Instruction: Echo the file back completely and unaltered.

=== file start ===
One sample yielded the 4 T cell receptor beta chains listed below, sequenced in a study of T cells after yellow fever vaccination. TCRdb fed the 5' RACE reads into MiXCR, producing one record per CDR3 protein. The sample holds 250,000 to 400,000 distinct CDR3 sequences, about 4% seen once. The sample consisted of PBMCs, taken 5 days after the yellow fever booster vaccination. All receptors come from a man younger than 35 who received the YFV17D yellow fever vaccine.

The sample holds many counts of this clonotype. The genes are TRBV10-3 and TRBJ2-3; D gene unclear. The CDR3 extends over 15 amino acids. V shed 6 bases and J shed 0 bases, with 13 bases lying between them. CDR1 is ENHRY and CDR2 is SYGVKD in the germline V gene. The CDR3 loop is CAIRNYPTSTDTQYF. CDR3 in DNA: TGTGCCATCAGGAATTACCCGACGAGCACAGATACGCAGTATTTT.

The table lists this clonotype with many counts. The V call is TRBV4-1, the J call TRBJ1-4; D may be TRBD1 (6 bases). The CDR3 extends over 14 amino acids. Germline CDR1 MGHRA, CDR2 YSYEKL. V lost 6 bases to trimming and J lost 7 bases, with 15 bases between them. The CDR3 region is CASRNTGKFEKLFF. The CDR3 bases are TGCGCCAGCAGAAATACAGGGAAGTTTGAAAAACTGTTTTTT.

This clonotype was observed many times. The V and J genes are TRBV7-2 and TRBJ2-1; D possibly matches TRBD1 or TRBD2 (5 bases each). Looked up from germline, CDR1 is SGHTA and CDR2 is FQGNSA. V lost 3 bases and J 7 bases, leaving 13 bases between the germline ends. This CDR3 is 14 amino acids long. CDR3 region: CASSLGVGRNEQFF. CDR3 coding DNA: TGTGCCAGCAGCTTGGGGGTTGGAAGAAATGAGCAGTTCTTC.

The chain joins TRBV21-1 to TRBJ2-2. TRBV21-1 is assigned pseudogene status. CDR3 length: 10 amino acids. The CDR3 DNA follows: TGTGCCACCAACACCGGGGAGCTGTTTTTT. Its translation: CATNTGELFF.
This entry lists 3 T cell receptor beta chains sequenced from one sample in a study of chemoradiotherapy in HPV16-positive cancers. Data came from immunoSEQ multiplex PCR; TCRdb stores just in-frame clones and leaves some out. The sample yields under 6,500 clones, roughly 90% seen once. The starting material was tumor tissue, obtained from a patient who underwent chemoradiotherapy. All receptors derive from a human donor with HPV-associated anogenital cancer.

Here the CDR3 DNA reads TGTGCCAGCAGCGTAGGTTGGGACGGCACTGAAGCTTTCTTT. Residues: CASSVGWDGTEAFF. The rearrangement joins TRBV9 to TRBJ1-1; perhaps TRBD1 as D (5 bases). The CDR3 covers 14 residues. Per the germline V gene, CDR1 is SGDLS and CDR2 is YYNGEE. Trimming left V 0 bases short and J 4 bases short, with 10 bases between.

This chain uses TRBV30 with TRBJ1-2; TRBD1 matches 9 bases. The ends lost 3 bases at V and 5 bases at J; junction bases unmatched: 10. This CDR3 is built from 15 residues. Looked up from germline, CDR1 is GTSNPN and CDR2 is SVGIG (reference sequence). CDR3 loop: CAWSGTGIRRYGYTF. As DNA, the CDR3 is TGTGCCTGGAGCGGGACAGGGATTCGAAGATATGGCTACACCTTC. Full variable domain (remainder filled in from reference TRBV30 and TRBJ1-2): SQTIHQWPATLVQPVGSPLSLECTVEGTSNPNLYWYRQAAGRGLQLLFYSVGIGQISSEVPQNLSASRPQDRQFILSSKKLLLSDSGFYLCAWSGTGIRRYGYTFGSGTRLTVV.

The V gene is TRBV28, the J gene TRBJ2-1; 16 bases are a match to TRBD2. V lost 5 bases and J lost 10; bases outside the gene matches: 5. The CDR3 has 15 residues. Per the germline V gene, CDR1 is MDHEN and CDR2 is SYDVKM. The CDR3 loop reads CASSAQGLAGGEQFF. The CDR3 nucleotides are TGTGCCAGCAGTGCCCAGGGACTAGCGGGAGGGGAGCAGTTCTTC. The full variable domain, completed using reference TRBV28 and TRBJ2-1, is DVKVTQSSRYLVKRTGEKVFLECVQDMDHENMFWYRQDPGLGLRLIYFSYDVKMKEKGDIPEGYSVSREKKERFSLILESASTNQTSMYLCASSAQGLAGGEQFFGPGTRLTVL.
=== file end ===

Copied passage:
One sample yielded the 4 T cell receptor beta chains listed below, sequenced in a study of T cells after yellow fever vaccination. TCRdb fed the 5' RACE reads into MiXCR, producing one record per CDR3 protein. The sample holds 250,000 to 400,000 distinct CDR3 sequences, about 4% seen once. The sample consisted of PBMCs, taken 5 days after the yellow fever booster vaccination. All receptors come from a man younger than 35 who received the YFV17D yellow fever vaccine.

The sample holds many counts of this clonotype. The genes are TRBV10-3 and TRBJ2-3; D gene unclear. The CDR3 extends over 15 amino acids. V shed 6 bases and J shed 0 bases, with 13 bases lying between them. CDR1 is ENHRY and CDR2 is SYGVKD in the germline V gene. The CDR3 loop is CAIRNYPTSTDTQYF. CDR3 in DNA: TGTGCCATCAGGAATTACCCGACGAGCACAGATACGCAGTATTTT.

The table lists this clonotype with many counts. The V call is TRBV4-1, the J call TRBJ1-4; D may be TRBD1 (6 bases). The CDR3 extends over 14 amino acids. Germline CDR1 MGHRA, CDR2 YSYEKL. V lost 6 bases to trimming and J lost 7 bases, with 15 bases between them. The CDR3 region is CASRNTGKFEKLFF. The CDR3 bases are TGCGCCAGCAGAAATACAGGGAAGTTTGAAAAACTGTTTTTT.

This clonotype was observed many times. The V and J genes are TRBV7-2 and TRBJ2-1; D possibly matches TRBD1 or TRBD2 (5 bases each). Looked up from germline, CDR1 is SGHTA and CDR2 is FQGNSA. V lost 3 bases and J 7 bases, leaving 13 bases between the germline ends. This CDR3 is 14 amino acids long. CDR3 region: CASSLGVGRNEQFF. CDR3 coding DNA: TGTGCCAGCAGCTTGGGGGTTGGAAGAAATGAGCAGTTCTTC.

The chain joins TRBV21-1 to TRBJ2-2. TRBV21-1 is assigned pseudogene status. CDR3 length: 10 amino acids. The CDR3 DNA follows: TGTGCCACCAACACCGGGGAGCTGTTTTTT. Its translation: CATNTGELFF.
This entry lists 3 T cell receptor beta chains sequenced from one sample in a study of chemoradiotherapy in HPV16-positive cancers. Data came from immunoSEQ multiplex PCR; TCRdb stores just in-frame clones and leaves some out. The sample yields under 6,500 clones, roughly 90% seen once. The starting material was tumor tissue, obtained from a patient who underwent chemoradiotherapy. All receptors derive from a human donor with HPV-associated anogenital cancer.

Here the CDR3 DNA reads TGTGCCAGCAGCGTAGGTTGGGACGGCACTGAAGCTTTCTTT. Residues: CASSVGWDGTEAFF. The rearrangement joins TRBV9 to TRBJ1-1; perhaps TRBD1 as D (5 bases). The CDR3 covers 14 residues. Per the germline V gene, CDR1 is SGDLS and CDR2 is YYNGEE. Trimming left V 0 bases short and J 4 bases short, with 10 bases between.

This chain uses TRBV30 with TRBJ1-2; TRBD1 matches 9 bases. The ends lost 3 bases at V and 5 bases at J; junction bases unmatched: 10. This CDR3 is built from 15 residues. Looked up from germline, CDR1 is GTSNPN and CDR2 is SVGIG (reference sequence). CDR3 loop: CAWSGTGIRRYGYTF. As DNA, the CDR3 is TGTGCCTGGAGCGGGACAGGGATTCGAAGATATGGCTACACCTTC. Full variable domain (remainder filled in from reference TRBV30 and TRBJ1-2): SQTIHQWPATLVQPVGSPLSLECTVEGTSNPNLYWYRQAAGRGLQLLFYSVGIGQISSEVPQNLSASRPQDRQFILSSKKLLLSDSGFYLCAWSGTGIRRYGYTFGSGTRLTVV.

The V gene is TRBV28, the J gene TRBJ2-1; 16 bases are a match to TRBD2. V lost 5 bases and J lost 10; bases outside the gene matches: 5. The CDR3 has 15 residues. Per the germline V gene, CDR1 is MDHEN and CDR2 is SYDVKM. The CDR3 loop reads CASSAQGLAGGEQFF. The CDR3 nucleotides are TGTGCCAGCAGTGCCCAGGGACTAGCGGGAGGGGAGCAGTTCTTC. The full variable domain, completed using reference TRBV28 and TRBJ2-1, is DVKVTQSSRYLVKRTGEKVFLECVQDMDHENMFWYRQDPGLGLRLIYFSYDVKMKEKGDIPEGYSVSREKKERFSLILESASTNQTSMYLCASSAQGLAGGEQFFGPGTRLTVL.